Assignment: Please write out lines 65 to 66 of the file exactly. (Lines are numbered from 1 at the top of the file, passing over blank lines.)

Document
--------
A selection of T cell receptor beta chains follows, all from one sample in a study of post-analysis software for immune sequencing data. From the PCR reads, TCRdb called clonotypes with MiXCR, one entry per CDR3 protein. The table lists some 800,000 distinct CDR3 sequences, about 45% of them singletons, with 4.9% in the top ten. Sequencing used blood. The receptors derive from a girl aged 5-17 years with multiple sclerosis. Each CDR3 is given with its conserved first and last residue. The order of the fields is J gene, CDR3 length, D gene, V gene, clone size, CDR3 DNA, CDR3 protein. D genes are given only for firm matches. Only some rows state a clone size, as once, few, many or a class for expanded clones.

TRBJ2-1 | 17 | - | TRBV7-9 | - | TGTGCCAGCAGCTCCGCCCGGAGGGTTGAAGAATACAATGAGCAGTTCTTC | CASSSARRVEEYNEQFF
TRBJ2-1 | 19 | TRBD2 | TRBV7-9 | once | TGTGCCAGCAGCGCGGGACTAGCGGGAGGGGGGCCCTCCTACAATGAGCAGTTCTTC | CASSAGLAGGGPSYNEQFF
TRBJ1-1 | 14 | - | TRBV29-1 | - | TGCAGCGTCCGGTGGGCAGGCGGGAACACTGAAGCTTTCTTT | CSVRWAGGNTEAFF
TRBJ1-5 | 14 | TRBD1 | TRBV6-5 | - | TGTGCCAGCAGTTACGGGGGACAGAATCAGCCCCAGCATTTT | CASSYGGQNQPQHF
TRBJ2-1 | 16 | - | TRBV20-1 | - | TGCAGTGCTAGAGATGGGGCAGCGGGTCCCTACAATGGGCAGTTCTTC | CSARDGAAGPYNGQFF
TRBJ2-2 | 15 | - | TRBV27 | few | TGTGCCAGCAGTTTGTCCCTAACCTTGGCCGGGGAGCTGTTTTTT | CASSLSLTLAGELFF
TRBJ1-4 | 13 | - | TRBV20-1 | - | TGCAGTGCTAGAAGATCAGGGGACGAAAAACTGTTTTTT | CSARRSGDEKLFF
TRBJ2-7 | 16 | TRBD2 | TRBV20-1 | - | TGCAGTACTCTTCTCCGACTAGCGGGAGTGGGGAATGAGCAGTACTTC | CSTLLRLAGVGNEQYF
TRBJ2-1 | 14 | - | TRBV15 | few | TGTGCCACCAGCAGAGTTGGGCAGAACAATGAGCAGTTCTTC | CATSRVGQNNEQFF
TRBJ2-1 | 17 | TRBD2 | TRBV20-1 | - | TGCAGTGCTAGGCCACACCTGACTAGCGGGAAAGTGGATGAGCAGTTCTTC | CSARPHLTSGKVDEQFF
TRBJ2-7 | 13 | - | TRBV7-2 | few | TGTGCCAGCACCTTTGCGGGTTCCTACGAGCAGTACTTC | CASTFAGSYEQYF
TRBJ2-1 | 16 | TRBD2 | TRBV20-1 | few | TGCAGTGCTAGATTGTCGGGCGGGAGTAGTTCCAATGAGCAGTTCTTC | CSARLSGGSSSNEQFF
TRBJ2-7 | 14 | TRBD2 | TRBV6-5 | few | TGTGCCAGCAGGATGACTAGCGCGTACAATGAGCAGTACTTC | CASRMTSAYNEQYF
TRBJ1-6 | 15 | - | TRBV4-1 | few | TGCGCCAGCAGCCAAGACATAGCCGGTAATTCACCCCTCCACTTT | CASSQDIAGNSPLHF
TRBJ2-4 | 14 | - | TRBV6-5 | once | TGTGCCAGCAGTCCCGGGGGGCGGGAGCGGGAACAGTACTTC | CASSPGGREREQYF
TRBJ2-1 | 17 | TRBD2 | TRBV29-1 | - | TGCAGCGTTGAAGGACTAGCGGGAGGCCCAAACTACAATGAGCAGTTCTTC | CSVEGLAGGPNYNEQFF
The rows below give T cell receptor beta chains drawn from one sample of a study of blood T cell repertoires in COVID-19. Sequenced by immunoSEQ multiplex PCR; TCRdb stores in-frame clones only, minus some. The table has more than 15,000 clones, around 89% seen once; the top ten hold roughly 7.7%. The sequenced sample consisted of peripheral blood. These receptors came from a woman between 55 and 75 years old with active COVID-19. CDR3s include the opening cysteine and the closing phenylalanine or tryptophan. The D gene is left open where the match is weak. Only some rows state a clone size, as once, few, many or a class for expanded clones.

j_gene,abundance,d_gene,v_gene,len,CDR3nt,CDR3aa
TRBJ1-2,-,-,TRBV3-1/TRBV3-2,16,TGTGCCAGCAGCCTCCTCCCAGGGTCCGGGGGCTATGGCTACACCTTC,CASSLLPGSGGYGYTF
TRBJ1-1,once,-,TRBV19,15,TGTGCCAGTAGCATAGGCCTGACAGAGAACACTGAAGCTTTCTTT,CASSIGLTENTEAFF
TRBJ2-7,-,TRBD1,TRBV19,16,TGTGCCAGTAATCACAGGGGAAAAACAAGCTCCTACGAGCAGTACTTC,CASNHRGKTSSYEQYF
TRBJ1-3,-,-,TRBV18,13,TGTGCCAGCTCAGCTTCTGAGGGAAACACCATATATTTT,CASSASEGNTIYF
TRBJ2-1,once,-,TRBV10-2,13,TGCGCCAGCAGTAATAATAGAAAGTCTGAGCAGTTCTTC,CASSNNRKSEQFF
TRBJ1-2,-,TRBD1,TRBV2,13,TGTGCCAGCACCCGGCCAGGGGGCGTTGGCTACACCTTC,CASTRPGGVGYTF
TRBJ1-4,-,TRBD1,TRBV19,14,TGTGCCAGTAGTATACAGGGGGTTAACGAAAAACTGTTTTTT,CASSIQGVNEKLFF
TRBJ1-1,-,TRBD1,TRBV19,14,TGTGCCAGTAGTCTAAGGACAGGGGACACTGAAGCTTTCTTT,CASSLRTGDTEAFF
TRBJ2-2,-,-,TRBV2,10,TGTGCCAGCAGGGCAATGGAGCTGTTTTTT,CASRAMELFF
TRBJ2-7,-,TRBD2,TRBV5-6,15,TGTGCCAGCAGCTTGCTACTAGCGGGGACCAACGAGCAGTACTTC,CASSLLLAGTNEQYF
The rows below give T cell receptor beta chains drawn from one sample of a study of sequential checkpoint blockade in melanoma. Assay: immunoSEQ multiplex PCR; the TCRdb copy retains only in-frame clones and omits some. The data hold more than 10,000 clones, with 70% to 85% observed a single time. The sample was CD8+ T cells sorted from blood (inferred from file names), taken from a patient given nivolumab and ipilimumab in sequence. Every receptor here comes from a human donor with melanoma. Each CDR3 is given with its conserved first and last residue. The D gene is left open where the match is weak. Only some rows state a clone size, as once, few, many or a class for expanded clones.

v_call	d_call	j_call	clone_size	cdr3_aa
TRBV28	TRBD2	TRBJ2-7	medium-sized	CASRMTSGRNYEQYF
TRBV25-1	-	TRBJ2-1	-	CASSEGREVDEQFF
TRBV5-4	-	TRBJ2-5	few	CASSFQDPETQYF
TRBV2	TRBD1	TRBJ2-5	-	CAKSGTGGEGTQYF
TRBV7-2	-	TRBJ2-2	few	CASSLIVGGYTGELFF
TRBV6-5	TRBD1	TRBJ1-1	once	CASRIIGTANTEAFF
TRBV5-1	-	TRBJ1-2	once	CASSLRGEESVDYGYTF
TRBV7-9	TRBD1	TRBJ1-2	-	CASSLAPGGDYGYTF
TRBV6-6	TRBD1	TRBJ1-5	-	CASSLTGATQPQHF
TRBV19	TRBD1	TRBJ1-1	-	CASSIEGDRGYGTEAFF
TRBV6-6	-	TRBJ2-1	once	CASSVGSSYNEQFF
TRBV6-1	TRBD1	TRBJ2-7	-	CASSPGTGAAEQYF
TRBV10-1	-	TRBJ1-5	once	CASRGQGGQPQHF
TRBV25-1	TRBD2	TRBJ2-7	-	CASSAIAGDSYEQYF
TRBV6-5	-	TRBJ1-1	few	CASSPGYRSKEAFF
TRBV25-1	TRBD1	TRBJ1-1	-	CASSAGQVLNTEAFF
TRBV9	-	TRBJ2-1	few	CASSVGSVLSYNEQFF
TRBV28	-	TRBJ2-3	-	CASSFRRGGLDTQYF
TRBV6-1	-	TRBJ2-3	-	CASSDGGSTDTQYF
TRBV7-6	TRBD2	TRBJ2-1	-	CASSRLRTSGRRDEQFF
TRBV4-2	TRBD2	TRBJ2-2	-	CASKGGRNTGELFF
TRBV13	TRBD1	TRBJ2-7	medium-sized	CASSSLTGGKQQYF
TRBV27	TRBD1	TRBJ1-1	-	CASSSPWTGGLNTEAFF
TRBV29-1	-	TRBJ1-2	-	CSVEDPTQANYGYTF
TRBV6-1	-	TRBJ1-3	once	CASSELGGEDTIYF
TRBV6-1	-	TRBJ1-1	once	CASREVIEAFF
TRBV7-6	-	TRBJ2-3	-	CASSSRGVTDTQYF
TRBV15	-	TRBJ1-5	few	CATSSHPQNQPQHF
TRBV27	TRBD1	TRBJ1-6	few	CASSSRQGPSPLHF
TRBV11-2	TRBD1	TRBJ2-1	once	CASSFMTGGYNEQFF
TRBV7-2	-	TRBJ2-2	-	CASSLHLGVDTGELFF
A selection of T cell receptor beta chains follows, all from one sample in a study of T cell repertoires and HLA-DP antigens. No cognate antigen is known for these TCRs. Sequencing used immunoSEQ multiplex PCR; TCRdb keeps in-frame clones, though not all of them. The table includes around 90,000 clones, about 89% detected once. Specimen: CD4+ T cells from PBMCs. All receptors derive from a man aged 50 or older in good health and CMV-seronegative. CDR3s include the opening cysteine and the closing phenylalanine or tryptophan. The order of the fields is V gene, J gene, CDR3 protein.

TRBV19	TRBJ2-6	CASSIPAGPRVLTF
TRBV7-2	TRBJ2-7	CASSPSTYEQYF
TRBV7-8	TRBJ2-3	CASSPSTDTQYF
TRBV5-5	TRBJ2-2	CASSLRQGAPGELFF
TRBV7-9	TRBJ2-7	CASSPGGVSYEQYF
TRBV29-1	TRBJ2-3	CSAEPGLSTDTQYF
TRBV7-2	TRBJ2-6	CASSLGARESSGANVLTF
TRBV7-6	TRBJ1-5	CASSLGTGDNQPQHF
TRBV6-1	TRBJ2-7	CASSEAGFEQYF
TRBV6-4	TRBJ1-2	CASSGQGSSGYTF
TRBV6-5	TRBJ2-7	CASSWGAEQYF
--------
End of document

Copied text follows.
TRBV7-2	TRBJ2-7	CASSPSTYEQYF
TRBV7-8	TRBJ2-3	CASSPSTDTQYF